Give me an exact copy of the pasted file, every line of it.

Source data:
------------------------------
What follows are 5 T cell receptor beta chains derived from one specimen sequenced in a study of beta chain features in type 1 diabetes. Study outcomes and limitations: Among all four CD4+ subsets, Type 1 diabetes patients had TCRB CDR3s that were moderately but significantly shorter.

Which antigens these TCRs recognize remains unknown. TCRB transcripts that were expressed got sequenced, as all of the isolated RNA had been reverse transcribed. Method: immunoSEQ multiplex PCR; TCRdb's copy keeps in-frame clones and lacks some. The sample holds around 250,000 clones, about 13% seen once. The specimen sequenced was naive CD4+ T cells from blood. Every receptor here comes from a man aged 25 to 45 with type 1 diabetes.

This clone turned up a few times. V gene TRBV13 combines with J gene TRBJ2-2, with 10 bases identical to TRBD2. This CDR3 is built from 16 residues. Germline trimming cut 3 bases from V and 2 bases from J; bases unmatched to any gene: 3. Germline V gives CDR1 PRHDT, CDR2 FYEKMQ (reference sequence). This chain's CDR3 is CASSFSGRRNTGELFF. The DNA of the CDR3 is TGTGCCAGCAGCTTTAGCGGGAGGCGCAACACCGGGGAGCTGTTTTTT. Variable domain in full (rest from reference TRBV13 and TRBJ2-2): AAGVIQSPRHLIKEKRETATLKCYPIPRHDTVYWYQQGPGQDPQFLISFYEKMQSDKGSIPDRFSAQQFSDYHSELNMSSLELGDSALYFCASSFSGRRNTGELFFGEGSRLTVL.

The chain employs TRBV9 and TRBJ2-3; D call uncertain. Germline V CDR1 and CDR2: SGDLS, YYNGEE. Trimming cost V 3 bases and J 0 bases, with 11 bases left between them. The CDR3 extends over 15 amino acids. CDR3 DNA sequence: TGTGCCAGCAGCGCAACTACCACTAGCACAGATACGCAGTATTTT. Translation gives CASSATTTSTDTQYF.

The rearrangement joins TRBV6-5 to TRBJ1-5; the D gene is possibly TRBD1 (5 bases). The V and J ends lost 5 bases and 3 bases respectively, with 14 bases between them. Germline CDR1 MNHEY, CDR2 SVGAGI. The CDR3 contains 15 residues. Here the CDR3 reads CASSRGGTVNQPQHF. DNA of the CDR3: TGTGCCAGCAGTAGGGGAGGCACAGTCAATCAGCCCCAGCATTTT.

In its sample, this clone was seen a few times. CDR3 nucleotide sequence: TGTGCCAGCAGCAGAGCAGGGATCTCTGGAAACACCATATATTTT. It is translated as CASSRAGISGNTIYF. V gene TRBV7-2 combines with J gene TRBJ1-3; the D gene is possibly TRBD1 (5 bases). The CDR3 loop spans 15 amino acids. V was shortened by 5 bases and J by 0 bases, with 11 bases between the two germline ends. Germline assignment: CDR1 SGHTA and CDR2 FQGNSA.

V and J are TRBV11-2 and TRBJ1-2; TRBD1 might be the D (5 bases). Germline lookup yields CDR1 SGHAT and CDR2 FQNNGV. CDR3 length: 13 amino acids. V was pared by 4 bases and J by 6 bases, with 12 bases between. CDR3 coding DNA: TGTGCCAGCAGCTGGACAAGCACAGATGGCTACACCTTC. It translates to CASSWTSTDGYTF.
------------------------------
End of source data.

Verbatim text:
What follows are 5 T cell receptor beta chains derived from one specimen sequenced in a study of beta chain features in type 1 diabetes. Study outcomes and limitations: Among all four CD4+ subsets, Type 1 diabetes patients had TCRB CDR3s that were moderately but significantly shorter.

Which antigens these TCRs recognize remains unknown. TCRB transcripts that were expressed got sequenced, as all of the isolated RNA had been reverse transcribed. Method: immunoSEQ multiplex PCR; TCRdb's copy keeps in-frame clones and lacks some. The sample holds around 250,000 clones, about 13% seen once. The specimen sequenced was naive CD4+ T cells from blood. Every receptor here comes from a man aged 25 to 45 with type 1 diabetes.

This clone turned up a few times. V gene TRBV13 combines with J gene TRBJ2-2, with 10 bases identical to TRBD2. This CDR3 is built from 16 residues. Germline trimming cut 3 bases from V and 2 bases from J; bases unmatched to any gene: 3. Germline V gives CDR1 PRHDT, CDR2 FYEKMQ (reference sequence). This chain's CDR3 is CASSFSGRRNTGELFF. The DNA of the CDR3 is TGTGCCAGCAGCTTTAGCGGGAGGCGCAACACCGGGGAGCTGTTTTTT. Variable domain in full (rest from reference TRBV13 and TRBJ2-2): AAGVIQSPRHLIKEKRETATLKCYPIPRHDTVYWYQQGPGQDPQFLISFYEKMQSDKGSIPDRFSAQQFSDYHSELNMSSLELGDSALYFCASSFSGRRNTGELFFGEGSRLTVL.

The chain employs TRBV9 and TRBJ2-3; D call uncertain. Germline V CDR1 and CDR2: SGDLS, YYNGEE. Trimming cost V 3 bases and J 0 bases, with 11 bases left between them. The CDR3 extends over 15 amino acids. CDR3 DNA sequence: TGTGCCAGCAGCGCAACTACCACTAGCACAGATACGCAGTATTTT. Translation gives CASSATTTSTDTQYF.

The rearrangement joins TRBV6-5 to TRBJ1-5; the D gene is possibly TRBD1 (5 bases). The V and J ends lost 5 bases and 3 bases respectively, with 14 bases between them. Germline CDR1 MNHEY, CDR2 SVGAGI. The CDR3 contains 15 residues. Here the CDR3 reads CASSRGGTVNQPQHF. DNA of the CDR3: TGTGCCAGCAGTAGGGGAGGCACAGTCAATCAGCCCCAGCATTTT.

In its sample, this clone was seen a few times. CDR3 nucleotide sequence: TGTGCCAGCAGCAGAGCAGGGATCTCTGGAAACACCATATATTTT. It is translated as CASSRAGISGNTIYF. V gene TRBV7-2 combines with J gene TRBJ1-3; the D gene is possibly TRBD1 (5 bases). The CDR3 loop spans 15 amino acids. V was shortened by 5 bases and J by 0 bases, with 11 bases between the two germline ends. Germline assignment: CDR1 SGHTA and CDR2 FQGNSA.

V and J are TRBV11-2 and TRBJ1-2; TRBD1 might be the D (5 bases). Germline lookup yields CDR1 SGHAT and CDR2 FQNNGV. CDR3 length: 13 amino acids. V was pared by 4 bases and J by 6 bases, with 12 bases between. CDR3 coding DNA: TGTGCCAGCAGCTGGACAAGCACAGATGGCTACACCTTC. It translates to CASSWTSTDGYTF.